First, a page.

|Publication number||US5628796 A|
|Application number||US 08/495,225|
|Publication date||May 13, 1997|
|Filing date||Jun 27, 1995|
|Priority date||Jul 4, 1994|
|Also published as||EP0691109A1|
|Publication number||08495225, 495225, US 5628796 A, US 5628796A, US-A-5628796, US5628796 A, US5628796A|
|Original Assignee||Suzuki; Taketoshi|
|Export Citation||BiBTeX, EndNote, RefMan|
|Patent Citations (7), Referenced by (67), Classifications (11), Legal Events (5)|
|External Links: USPTO, USPTO Assignment, Espacenet|
1. Field of the Invention
This invention relates to an intraocular lens and more particularly to an intraocular lens to be implanted in the anterior chamber of an eye.
2. Description of the Related Art
Intraocular lenses have been used for years for implantation after surgery such as extracapsular cataract extraction, ultrasonic emulsifying aspiration, and so on. Most typical intraocular lenses are those to be implanted within lens capsules in posterior chambers (hereinafter called posterior chamber lenses). However, there are some particular conditions of surgery which make it impossible to fix the intraocular lens in the posterior chamber. In such cases, the intraocular lens, after being placed in the posterior chamber, must be sutured to the ciliary sulcus; otherwise, it is placed in the anterior chamber.
Suturing an intraocular lens to a ciliary sulcus is a very difficult technique which requires a high skill and expensive equipment for removal of a front part of the vitreous body. Moreover, since this method makes a large surgical invasion, it may cause any trouble in the oculus, or some other troubles which are currently unknown but may possibly be realized after many years.
In contrast, implantation of an intraocular lens in the anterior chamber requires neither a high skill nor expensive equipment. However, intraocular lens so far available for placement in the anterior chamber (hereinafter called anterior chamber lenses) were designed to be fixed by engagement with the anterior chamber angle. Therefore, these anterior chamber lenses were liable to damage a wide area of the anterior chamber angle. Moreover, internal support of conventional anterior chamber lenses was unreliable and could not prevent their rotating or other motional displacement. These could be large factors in inflammation or other like troubles of the corneal endothelium which might further invite damage to the iris after surgery.
It is therefore an object of the present invention is to provide an intraocular lens to be implanted in an anterior chamber, easy to support therein, reliably fixed in place, and remarkably safe without damaging the tissues around it.
According to the invention, there is provided an intraocular lens comprising a lens body and elongated extensions extending from an outer circumferential margin of the lens body, the elongated extensions being long enough for their distal ends to engagingly sit in grooves of a ciliary body, i.e. ciliary sulci, when the elongated extensions are inserted into and beyond fine apertures made by incision in a peripheral site of an iris.
The intraocular lens according to the invention, when used, is fixed in an anterior chamber by placing the lens body in the anterior chamber and by simultaneously inserting the elongated extensions into fine apertures made by incision in the peripheral site of the iris. Then the distal ends of the elongated extensions go beyond the fine apertures and engagingly sit in in the ciliary sulci. As a result, the lens body is fixed stationarily in place in the anterior chamber. Fine apertures can be made so small that they do not disturb the movement of the iris.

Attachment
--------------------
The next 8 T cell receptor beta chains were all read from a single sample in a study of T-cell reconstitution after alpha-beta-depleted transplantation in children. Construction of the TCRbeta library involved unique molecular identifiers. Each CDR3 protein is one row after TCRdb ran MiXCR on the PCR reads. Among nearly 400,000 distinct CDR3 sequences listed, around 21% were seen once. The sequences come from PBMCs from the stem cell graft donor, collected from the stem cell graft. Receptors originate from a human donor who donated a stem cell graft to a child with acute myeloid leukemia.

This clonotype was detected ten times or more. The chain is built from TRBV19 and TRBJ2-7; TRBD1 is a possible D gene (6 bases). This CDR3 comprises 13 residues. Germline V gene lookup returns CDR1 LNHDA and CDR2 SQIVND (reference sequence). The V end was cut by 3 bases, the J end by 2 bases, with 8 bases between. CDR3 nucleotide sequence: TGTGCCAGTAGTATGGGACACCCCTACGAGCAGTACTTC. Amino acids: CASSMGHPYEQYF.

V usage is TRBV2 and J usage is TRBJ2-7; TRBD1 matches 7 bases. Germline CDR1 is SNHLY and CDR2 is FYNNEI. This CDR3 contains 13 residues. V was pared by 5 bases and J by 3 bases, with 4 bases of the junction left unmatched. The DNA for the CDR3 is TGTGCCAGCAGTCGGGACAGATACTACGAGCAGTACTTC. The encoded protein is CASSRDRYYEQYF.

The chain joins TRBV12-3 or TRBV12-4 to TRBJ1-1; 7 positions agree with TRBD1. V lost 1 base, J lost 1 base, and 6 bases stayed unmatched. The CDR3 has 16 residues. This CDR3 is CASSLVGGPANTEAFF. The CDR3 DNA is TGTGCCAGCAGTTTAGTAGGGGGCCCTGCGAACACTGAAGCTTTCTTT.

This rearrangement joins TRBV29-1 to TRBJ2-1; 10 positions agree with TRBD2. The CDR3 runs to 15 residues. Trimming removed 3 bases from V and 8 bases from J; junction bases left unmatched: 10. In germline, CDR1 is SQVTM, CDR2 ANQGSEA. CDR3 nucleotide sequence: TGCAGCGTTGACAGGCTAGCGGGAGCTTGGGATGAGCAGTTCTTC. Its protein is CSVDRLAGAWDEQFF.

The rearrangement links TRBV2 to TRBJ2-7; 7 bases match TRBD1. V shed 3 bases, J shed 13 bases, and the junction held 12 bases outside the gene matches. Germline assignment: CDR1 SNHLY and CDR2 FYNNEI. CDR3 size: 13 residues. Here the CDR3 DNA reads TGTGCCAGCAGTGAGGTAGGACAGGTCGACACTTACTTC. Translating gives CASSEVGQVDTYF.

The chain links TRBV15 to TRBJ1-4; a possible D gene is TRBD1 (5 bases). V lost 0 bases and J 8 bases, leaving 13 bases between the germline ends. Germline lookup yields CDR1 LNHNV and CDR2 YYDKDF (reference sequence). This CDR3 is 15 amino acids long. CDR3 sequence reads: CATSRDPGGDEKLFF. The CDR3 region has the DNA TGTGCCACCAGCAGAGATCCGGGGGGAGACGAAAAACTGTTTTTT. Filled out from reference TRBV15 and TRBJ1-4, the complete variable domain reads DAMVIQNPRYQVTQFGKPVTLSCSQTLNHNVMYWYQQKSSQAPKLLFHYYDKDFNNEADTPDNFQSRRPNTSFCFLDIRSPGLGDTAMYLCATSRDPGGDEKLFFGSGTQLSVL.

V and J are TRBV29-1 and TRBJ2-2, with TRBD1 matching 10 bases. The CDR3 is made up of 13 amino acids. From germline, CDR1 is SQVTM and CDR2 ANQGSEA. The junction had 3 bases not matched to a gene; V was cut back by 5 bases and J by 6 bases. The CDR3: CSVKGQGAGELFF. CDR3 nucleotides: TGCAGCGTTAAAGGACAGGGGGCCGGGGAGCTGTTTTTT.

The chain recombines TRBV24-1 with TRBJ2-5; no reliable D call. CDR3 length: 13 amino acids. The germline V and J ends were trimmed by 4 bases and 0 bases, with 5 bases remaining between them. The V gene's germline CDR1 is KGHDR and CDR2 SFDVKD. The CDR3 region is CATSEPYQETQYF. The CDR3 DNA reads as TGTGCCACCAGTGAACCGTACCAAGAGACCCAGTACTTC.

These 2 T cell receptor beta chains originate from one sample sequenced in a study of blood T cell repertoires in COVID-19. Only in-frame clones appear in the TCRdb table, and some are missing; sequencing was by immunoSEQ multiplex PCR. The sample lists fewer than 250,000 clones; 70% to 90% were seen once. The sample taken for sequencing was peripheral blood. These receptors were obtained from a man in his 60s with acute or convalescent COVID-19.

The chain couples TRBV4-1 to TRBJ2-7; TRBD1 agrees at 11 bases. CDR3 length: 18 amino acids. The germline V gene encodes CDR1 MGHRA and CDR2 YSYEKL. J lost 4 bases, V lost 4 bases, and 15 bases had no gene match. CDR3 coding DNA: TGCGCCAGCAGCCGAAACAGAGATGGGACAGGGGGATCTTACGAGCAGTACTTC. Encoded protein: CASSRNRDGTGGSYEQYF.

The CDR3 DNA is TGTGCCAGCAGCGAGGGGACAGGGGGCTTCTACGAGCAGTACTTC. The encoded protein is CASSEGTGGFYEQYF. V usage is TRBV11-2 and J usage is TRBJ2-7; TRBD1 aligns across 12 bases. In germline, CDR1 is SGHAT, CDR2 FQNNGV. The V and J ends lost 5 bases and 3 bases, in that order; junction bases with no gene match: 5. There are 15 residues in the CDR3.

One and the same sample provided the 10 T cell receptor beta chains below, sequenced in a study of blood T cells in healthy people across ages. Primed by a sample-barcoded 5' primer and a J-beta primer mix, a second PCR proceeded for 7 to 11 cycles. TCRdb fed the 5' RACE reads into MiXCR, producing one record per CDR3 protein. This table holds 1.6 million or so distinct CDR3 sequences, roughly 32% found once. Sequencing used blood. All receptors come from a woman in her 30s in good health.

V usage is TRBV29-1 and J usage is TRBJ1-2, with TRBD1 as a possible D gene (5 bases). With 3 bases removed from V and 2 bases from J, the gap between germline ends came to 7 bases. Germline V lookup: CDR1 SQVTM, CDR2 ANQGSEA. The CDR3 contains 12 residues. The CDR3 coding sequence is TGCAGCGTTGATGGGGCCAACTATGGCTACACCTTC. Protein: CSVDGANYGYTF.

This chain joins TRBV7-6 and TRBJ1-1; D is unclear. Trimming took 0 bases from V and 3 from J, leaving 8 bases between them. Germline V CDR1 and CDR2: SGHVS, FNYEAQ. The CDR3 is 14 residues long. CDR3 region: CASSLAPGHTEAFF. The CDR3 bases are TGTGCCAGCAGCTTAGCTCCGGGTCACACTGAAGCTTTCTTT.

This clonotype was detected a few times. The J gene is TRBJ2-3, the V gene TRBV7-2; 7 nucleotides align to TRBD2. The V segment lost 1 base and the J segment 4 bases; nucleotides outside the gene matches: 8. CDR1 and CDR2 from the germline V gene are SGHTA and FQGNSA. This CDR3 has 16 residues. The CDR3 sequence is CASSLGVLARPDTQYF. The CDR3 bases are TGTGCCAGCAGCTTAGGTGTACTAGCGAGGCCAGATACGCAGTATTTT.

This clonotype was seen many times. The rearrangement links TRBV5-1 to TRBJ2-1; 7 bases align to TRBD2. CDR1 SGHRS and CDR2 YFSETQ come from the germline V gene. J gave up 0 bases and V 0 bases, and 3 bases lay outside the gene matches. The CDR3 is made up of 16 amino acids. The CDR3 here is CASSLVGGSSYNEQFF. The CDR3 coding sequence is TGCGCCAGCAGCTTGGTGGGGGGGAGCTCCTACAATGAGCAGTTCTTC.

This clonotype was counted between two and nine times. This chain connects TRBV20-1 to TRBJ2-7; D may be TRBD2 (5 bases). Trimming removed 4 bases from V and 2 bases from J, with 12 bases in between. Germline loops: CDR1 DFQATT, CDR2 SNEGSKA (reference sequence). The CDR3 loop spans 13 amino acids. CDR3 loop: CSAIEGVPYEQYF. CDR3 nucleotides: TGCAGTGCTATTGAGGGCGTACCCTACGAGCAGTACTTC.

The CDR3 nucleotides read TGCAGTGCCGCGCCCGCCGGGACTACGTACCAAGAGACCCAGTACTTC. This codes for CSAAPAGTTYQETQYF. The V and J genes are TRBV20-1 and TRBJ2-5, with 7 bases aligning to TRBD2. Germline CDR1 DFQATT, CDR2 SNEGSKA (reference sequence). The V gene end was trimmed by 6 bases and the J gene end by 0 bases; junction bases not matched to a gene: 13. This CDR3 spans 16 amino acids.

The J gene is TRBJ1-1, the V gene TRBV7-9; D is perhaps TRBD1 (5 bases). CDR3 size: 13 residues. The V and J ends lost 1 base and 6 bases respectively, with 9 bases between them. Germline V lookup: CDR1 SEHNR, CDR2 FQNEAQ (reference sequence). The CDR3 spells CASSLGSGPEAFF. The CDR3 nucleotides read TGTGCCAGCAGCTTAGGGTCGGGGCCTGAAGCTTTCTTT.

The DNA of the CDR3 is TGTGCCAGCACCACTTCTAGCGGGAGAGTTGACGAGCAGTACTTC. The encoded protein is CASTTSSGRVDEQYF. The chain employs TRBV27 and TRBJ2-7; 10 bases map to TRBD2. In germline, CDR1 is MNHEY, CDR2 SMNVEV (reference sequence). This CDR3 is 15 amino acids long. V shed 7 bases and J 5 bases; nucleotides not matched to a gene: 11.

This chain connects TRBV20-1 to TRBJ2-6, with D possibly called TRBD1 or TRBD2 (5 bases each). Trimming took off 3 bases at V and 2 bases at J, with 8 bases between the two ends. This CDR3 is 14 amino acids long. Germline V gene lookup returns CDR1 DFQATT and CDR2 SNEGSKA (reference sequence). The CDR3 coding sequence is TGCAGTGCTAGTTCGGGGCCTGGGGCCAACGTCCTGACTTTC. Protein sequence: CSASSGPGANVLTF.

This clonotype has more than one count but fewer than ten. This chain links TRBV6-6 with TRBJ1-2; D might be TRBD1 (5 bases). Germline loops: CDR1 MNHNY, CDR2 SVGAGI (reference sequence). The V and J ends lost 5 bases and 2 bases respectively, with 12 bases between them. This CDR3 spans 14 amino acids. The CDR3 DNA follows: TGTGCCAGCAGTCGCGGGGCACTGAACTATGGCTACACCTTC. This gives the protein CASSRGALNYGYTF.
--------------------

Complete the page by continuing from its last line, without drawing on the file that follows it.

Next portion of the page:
The foregoing and other objects, features and advantages of the invention will become more apparent in the light of the following description of a preferred embodiment thereof, as illustrated in the accompanying drawings.
FIG. 1 is a front elevation of an intraocular lens taken as a preferred embodiment of the invention;
FIG. 2 is a side elevation of the same intraocular lens;
FIG. 3 is a plan view of a lens glide used for making through bores or apertures in a peripheral site of an iris; and
FIG. 4 is a diagram showing how the intraocular lens is fixed in place of an eye.
As best shown in FIG. 1, an intraocular lens 1 taken as a preferred embodiment of the invention generally comprises a disk-shaped lens body 2 behaving as the optical portion of the lens 1, and four support legs or extensions 3 to 6 extending from the lens body 2 to behave as support members.
The lens body 2 has a diameter of about 6 mm, which is as large as conventional anterior chamber lenses, and is made of polymethyl methacrylate or any other appropriate material so far approved for use as intraocular lenses.
The support legs 3 to 6 are made of polymethyl methacrylate or another stable material having an appropriate resiliency and hardness like those used for making support legs of conventional intraocular lenses to be placed in anterior chambers. Each of the support legs 3 to 6 is an elongated element having a diameter of about 0.2 mm, for example.
Two of the support legs, 3 and 4, are opposed face to face to each other and extend in a first direction, i.e. upwardly in FIGS. 1 and 2. The other support legs, 5 and 6, are also opposed face to face to each other but extend in a second direction opposite from the first direction, i.e. downwardly in FIGS. 1 and 2.
The support legs 3 to 6 moderately curve concavely, as best shown in FIG. 2, such that they can engage with ciliary sulci after penetrating a peripheral site 8 of an iris when the lens 1 is inserted in an anterior chamber 7. Moreover, distal ends of the support legs 3 to 6 are bent to form engaging portions 31, 41, 51 and 61.